was used in luminous paint in the WWII era.  It was typically a mix of
radium chloride and activated zinc sulfide.  The zinc sulfide absorbs
energy from an alpha particle emitted from the radium and is excited.
A few nanoseconds later it sheds this energy as a photon of visible
light.  Radium was a particularly poor choice as an energy source because
it emits copious amounts of highly penetrating gamma rays and because
the high energy alphas destroy the zinc sulfide over time.  As an
example, I have a luminous button designed to be worn on the lapel
with a grease-penciled code number on it.  It was issued to my dad
in France in WWII and enabled sentries identify people without
the use of a flashlight.  This button no longer glows, the radium having
long since destroyed the phosphor but it DOES emit a LOT of radiation.
About 0.1 R/Hr at a foot.  I use it as a calibration source in my lab.
It is normally stored in a lead pig.  Dad said that they got a couple
hundred of these things packed in a wooden box!

Radium is also particularly bad because it acts chemically enough like
calcium that it seeks the bone when ingested and once incorporated
into bone, it is almost impossible to get rid of.  The famous case
of the women who painted instrument dials with radium paint in the
plant in NY involved bone-related problems from the huge amount of
radium absorbed as they used their tongues to point their brushes.

These days tritium, the third isotope of hydrogen, is used as the energy
source.  It has a decent half-life, emits only a low energy
beta that does a good job of stimulating phosphors while not presenting
any health risks.  And it's cheap since it is a man-made isotope
manufactured in huge quantities by the US govt for weapons purposes.

#The only thing you can buy now is phosphoresent paint.  Hey, maybe you could
#buy some pitchblende (uranium ore), take some shavings or carefully ground
#fragments and paint them with the phosphoresent paint.  Then glue them to
#your sights.  Although hazardous to manufacture, these could work fairly
#well for night sights.

Ah, NO.  Pitchblende isn't very radioactive, containing only a few mg/ton
of radium at best.  Besides the phosphor must be activated for the
type of radiation at hand (for any decent conversion efficiency) so
bombarding just an phosphor with radiation doesn't work very well.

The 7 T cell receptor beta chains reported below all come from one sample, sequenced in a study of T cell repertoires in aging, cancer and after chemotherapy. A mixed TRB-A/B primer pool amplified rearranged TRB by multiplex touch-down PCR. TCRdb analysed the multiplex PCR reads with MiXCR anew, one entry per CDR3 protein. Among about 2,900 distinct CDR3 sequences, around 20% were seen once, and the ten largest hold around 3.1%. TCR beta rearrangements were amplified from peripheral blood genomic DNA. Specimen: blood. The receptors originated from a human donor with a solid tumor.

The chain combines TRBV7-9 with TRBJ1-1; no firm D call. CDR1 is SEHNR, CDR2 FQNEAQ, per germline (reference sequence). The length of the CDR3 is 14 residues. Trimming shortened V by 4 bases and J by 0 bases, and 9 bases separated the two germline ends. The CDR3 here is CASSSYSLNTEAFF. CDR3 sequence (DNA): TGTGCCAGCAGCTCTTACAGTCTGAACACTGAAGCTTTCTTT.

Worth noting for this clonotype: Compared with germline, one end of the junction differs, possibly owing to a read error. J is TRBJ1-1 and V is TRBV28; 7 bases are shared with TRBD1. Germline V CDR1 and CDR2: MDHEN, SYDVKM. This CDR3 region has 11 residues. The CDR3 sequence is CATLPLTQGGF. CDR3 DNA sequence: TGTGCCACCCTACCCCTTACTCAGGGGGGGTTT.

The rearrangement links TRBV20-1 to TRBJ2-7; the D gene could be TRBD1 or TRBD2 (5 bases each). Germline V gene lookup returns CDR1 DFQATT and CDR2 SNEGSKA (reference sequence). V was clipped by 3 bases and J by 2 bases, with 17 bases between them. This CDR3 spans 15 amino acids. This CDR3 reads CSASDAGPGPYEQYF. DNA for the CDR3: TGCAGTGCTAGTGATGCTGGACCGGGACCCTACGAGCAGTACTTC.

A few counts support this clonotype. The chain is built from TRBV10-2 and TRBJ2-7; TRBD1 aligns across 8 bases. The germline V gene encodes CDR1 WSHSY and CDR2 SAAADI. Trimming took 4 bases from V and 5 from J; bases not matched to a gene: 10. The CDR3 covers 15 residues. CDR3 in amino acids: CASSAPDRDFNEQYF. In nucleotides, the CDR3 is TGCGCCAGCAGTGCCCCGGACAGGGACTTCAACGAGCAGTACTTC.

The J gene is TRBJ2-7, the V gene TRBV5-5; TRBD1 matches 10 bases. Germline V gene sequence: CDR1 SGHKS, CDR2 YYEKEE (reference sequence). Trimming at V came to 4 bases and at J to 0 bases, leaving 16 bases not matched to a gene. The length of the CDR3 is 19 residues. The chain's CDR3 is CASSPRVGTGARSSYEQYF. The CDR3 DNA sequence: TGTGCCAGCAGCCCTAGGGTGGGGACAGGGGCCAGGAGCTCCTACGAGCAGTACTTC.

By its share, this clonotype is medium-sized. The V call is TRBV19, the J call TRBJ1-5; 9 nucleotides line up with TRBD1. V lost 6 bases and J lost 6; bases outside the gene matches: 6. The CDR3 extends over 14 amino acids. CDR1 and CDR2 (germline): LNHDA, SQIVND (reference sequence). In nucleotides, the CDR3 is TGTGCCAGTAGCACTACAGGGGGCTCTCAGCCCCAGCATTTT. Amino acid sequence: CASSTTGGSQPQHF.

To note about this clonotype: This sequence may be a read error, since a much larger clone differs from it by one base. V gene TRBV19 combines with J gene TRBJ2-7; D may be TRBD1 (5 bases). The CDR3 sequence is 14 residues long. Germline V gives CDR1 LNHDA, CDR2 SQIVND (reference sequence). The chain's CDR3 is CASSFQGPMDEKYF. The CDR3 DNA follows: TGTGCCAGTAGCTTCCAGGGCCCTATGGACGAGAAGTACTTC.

Now to the original question.

For luminous sights, I recommend just getting a Trijicon sight.
Because it uses a phosphor-coated capsule filled with tritium gas, it will
glow brighter than anything you can cook up at home for the simple
reason that the beta is so low in energy than any solid or liquid absorbs
most of them before they can reach the phosphor.

But let's say you want to play.  Fair enough.  You can't buy tritiated
paint.  The radiophobes have taken care of that.  But you CAN buy
tritium-activated luminous material.  Many companies sell self-activated
EXIT signs.  I'm looking at one right now in the American Hotel Register
Supply company catalog but I also know that Lab Safety Products Inc and
other similar safety products companies sell them.  They typically cost
under $300.  These look like ordinary EXIT signs except that the light
is replaced by a sheet of tritiated polyethylene plastic.  The tritium
is bound up in the polyethylene molecule and the plastic is doped with
phosphor.  When you open up the sign, you find a sheet of plastic that
glows fairly intensely.

Once you have this sheet of plastic in hand, the possibilities are
endless.  The tritium is chemically bound up in the polyethylene
molecule so there is zero possibility of releaseing it by cutting the
plastic.  Need a chunk of glow for something?  Just whack off a chunk.
Need glowing paint?  Just file the edge of the plastic with a fine file,
mix the dust in with some linseed oil and voila!  Luminous paint that
doesn't run down for over a decade.  The sheet is large enough that you
can play for years and not run out of plastic.  Of course, altering this
approved nuclear device without a license is illegal according to the
NRC so if that bothers you, ignore everything I've written about EXIT
signs.  <wink> :-)


Index Home About Blog